Also in 1919, an Infantry Unit of the Reserve Officers Training Corps was granted to the school by the War Department. This allowed for an active duty Army officer to be stationed at the school for three-year tours of duty during which he, along with other Army personnel, conducted classes in military training. This Infantry Unit system would last until the mid-1970s. The War Department, renamed the Department of Defense in 1940s, continues to have jurisdiction over the ROTC program at Fishburne.
In 1921, the west wing of the Barracks was completed. On Armistice Day of the same year, James Fishburne died peacefully at his home. A remarkable and dedicated man, his last conscious words were a prayer for “my boys.”
Colonel Hudgins succeeded Professor Fishburne as principal. For the next thirty-one years, under Hudgins’ leadership, Fishburne Military School was to achieve great success in academic, military, as well as extracurricular activities. In 1924, the Fishburne Cadets Corps was first rated an honor military school under the Reserve Officers Training Corps (ROTC) program of the U.S. Army. Fishburne has never failed to achieve this honor and is distinguished as the only Junior ROTC school in the country with such a record.
In 1939, fire destroyed the frame gymnasium, and the school launched an effort to build the Administration Building, incorporating the Fishburne home. The school again called upon the T.J. Collins firm to design the structure. The building was completed in 1940, and dedicated by Judge C.G. Quesenbery at commencing exercises that May. This new building included the administrative unit, the memorial foyer, and the library. The gymnasium in the rear was fully equipped with a rifle range and team dressing rooms.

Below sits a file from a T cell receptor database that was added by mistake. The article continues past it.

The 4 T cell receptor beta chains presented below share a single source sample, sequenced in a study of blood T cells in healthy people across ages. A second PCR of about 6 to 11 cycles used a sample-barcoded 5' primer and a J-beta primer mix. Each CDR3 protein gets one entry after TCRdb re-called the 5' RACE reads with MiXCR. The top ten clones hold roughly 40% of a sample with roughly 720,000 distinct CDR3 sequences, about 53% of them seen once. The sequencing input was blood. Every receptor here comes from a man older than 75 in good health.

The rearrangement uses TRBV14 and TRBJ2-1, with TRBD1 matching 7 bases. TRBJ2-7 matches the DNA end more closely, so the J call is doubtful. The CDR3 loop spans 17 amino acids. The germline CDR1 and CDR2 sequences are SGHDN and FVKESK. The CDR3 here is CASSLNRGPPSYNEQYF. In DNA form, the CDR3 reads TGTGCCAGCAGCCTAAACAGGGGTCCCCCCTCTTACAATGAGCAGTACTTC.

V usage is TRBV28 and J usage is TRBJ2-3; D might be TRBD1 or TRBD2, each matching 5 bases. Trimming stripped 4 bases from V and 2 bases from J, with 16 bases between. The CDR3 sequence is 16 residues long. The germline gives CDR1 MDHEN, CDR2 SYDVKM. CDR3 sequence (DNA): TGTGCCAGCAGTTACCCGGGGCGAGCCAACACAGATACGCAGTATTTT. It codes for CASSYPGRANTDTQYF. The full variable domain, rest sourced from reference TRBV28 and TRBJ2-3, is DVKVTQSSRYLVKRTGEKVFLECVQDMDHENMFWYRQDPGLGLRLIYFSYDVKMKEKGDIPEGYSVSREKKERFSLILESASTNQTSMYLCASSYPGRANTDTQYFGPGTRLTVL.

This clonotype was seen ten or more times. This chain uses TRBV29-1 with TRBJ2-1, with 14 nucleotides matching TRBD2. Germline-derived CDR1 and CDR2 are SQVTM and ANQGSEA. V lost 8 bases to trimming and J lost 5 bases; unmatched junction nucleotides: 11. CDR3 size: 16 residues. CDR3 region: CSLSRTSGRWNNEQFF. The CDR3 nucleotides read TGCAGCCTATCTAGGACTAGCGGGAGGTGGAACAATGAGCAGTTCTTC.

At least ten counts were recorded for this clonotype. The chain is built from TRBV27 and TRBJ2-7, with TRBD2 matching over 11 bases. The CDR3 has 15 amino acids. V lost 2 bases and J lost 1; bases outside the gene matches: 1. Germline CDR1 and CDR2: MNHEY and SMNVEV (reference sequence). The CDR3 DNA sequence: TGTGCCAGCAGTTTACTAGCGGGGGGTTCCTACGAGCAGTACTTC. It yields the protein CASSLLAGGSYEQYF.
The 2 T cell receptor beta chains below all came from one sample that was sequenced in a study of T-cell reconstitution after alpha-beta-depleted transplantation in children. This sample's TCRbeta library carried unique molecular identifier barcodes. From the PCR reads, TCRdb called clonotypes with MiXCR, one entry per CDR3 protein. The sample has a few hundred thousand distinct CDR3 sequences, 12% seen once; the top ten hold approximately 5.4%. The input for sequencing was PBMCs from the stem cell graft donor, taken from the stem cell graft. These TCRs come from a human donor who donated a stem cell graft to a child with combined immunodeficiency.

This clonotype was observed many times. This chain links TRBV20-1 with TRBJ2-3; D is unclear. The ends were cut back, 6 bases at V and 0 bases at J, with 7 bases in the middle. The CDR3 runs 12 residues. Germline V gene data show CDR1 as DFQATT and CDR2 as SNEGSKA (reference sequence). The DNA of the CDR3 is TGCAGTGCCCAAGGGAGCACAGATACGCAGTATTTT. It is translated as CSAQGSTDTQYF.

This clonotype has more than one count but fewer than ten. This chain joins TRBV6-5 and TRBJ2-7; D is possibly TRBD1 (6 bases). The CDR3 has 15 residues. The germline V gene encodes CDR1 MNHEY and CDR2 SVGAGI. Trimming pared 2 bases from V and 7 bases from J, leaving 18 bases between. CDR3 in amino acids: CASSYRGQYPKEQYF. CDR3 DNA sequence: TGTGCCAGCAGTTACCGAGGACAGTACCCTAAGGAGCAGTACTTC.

The Foundation, 1951 – Present
By the late 1940s, it was apparent that the school’s future lay in growth and development as a nonprofit educational foundation. The year 1951 proved to be critical for Fishburne. Mounting losses and unwillingness to invest the necessary private capital forced the stockholders to offer the school for sale. The local government purchased the school with the intentions of transforming it into the Waynesboro City Building. Local civic leaders, viewing Fishburne Military School as an integral part of Waynesboro’s heritage and a valuable community asset, along with a small group of friends and alumni formed an organization that was able to purchase the school from the city a few months later, thus allowing Fishburne to continue the uninterrupted record of educational service. This nonprofit organization, called the Fishburne-Hudgins Educational Foundation, was chartered to operate school in perpetuity.
Although Fishburne Military School has changed with the times, its mission remains committed to Professor Fishburne’s desire to make Fishburne cadets “well equipped for the duties and responsibilities of life, and above all else, to maintain a high standard of honor and integrity in Corps of Cadets.”